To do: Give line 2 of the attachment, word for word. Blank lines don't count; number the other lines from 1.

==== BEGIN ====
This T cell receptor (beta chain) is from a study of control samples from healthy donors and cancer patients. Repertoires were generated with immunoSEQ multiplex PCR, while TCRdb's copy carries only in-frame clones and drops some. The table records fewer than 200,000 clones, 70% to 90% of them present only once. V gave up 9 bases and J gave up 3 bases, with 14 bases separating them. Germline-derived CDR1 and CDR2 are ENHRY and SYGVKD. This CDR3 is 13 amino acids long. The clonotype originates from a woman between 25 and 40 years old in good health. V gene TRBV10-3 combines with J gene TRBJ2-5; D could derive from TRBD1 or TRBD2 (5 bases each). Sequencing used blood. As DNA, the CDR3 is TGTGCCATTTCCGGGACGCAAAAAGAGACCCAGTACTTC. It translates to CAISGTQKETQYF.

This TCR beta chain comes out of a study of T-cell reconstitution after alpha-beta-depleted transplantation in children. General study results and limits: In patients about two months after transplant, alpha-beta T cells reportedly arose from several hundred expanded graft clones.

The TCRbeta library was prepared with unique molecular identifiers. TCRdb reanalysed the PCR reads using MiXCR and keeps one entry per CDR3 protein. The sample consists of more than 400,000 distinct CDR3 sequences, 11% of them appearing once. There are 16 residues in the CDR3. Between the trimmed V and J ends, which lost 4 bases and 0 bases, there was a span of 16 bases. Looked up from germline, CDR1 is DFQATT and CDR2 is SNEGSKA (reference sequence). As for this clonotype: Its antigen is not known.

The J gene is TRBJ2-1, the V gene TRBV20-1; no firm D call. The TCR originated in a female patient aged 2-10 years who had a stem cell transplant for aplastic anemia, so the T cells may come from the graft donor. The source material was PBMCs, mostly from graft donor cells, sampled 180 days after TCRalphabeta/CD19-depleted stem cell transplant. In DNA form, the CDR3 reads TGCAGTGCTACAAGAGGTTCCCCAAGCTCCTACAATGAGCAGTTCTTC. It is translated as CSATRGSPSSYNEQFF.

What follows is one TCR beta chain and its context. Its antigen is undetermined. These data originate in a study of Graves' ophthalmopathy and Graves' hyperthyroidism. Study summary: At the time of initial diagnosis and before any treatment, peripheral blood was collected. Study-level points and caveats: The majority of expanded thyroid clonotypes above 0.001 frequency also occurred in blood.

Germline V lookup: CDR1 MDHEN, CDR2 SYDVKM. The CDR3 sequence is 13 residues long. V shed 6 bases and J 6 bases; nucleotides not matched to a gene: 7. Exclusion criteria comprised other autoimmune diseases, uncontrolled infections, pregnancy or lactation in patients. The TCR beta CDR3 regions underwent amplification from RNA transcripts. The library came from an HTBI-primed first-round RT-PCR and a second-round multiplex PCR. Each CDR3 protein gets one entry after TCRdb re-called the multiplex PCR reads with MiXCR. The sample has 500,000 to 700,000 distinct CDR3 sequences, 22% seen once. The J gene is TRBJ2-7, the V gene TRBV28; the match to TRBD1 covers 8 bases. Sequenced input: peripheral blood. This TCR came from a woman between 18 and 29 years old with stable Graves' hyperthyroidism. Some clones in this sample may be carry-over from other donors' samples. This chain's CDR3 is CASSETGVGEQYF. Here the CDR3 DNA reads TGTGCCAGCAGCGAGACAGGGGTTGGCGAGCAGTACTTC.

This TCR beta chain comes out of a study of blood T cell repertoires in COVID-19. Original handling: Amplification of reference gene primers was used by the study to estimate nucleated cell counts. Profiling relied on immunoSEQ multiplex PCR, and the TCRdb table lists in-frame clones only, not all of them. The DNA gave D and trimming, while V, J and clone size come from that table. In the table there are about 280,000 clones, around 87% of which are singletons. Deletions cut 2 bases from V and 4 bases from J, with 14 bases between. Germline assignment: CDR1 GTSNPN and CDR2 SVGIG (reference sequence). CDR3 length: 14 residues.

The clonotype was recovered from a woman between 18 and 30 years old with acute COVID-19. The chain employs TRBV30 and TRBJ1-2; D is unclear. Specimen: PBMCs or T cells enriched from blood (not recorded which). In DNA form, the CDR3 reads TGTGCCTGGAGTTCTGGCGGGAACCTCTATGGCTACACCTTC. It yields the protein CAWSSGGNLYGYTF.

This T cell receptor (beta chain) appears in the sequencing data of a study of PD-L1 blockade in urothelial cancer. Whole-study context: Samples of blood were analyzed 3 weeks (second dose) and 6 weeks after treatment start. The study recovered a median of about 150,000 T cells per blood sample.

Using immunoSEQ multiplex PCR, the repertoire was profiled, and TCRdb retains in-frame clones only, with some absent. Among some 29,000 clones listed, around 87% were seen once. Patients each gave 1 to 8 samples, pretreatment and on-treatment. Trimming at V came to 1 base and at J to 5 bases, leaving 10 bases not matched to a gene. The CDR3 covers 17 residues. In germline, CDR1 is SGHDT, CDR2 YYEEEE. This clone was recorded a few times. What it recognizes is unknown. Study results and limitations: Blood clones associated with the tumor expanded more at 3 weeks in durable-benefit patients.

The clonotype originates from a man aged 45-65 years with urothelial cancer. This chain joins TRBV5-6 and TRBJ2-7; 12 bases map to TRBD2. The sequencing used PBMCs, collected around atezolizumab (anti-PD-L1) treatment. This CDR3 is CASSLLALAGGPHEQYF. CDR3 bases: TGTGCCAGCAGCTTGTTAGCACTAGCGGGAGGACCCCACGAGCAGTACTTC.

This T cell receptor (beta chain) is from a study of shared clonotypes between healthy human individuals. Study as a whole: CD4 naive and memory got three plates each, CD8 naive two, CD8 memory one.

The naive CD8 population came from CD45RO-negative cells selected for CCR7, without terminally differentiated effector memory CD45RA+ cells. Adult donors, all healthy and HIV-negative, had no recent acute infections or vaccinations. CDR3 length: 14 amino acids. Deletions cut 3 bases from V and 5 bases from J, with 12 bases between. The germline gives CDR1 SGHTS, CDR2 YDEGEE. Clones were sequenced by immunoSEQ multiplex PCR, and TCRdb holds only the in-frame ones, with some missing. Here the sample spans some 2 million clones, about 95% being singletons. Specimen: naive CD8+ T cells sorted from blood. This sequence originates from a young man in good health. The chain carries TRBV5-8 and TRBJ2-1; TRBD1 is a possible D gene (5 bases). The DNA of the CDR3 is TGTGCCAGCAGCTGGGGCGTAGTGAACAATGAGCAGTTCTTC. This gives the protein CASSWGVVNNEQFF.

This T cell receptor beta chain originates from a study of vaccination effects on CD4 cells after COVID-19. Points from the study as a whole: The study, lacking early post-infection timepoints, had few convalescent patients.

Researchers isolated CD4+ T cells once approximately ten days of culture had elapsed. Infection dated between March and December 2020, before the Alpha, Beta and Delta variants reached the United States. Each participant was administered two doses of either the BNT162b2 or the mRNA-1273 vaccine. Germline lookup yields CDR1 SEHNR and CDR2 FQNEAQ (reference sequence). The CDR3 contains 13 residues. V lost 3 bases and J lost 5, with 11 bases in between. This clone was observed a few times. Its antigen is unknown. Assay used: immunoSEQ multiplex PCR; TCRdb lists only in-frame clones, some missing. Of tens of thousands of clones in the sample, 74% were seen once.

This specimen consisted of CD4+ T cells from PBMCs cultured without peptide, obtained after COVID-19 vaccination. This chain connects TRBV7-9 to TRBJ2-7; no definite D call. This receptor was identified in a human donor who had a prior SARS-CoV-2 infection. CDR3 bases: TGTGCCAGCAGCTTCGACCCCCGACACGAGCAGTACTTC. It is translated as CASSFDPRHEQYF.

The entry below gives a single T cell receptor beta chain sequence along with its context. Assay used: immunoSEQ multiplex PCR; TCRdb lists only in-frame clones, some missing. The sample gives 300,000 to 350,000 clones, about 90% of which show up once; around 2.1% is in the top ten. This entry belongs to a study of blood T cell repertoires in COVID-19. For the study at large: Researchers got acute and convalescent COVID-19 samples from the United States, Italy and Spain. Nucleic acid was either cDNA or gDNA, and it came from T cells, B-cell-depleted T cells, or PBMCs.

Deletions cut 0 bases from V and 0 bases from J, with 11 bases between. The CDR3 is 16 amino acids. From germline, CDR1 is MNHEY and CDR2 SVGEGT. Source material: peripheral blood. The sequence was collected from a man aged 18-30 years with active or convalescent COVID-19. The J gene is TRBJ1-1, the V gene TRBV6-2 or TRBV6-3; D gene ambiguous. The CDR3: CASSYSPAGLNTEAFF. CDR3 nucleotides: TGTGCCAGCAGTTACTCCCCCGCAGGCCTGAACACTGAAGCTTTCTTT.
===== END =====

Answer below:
This TCR beta chain comes out of a study of T-cell reconstitution after alpha-beta-depleted transplantation in children. General study results and limits: In patients about two months after transplant, alpha-beta T cells reportedly arose from several hundred expanded graft clones.